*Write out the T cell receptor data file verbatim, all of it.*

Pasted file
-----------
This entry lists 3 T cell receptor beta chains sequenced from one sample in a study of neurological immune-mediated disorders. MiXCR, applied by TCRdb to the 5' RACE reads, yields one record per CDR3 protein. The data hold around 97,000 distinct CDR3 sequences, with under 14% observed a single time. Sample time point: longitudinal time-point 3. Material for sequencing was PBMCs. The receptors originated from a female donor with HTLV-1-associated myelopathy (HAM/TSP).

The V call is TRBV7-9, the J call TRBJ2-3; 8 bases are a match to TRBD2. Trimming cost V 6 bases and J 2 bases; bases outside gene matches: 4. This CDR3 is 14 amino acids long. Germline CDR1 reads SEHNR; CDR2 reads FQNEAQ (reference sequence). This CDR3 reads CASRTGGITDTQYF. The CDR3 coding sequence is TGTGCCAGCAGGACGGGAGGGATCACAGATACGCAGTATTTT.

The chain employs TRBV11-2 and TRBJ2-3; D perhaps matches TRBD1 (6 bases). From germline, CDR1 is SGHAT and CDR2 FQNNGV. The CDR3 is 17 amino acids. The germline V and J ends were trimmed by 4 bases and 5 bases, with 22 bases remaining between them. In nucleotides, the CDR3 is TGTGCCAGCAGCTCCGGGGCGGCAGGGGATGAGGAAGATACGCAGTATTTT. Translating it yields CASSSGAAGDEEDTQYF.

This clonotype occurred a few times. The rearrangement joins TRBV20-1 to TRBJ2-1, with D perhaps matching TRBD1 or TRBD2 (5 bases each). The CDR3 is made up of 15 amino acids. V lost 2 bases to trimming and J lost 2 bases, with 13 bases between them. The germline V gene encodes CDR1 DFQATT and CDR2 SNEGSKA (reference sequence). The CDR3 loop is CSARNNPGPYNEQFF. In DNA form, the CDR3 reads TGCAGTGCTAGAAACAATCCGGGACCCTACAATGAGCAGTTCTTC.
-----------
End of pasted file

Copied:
This entry lists 3 T cell receptor beta chains sequenced from one sample in a study of neurological immune-mediated disorders. MiXCR, applied by TCRdb to the 5' RACE reads, yields one record per CDR3 protein. The data hold around 97,000 distinct CDR3 sequences, with under 14% observed a single time. Sample time point: longitudinal time-point 3. Material for sequencing was PBMCs. The receptors originated from a female donor with HTLV-1-associated myelopathy (HAM/TSP).

The V call is TRBV7-9, the J call TRBJ2-3; 8 bases are a match to TRBD2. Trimming cost V 6 bases and J 2 bases; bases outside gene matches: 4. This CDR3 is 14 amino acids long. Germline CDR1 reads SEHNR; CDR2 reads FQNEAQ (reference sequence). This CDR3 reads CASRTGGITDTQYF. The CDR3 coding sequence is TGTGCCAGCAGGACGGGAGGGATCACAGATACGCAGTATTTT.

The chain employs TRBV11-2 and TRBJ2-3; D perhaps matches TRBD1 (6 bases). From germline, CDR1 is SGHAT and CDR2 FQNNGV. The CDR3 is 17 amino acids. The germline V and J ends were trimmed by 4 bases and 5 bases, with 22 bases remaining between them. In nucleotides, the CDR3 is TGTGCCAGCAGCTCCGGGGCGGCAGGGGATGAGGAAGATACGCAGTATTTT. Translating it yields CASSSGAAGDEEDTQYF.

This clonotype occurred a few times. The rearrangement joins TRBV20-1 to TRBJ2-1, with D perhaps matching TRBD1 or TRBD2 (5 bases each). The CDR3 is made up of 15 amino acids. V lost 2 bases to trimming and J lost 2 bases, with 13 bases between them. The germline V gene encodes CDR1 DFQATT and CDR2 SNEGSKA (reference sequence). The CDR3 loop is CSARNNPGPYNEQFF. In DNA form, the CDR3 reads TGCAGTGCTAGAAACAATCCGGGACCCTACAATGAGCAGTTCTTC.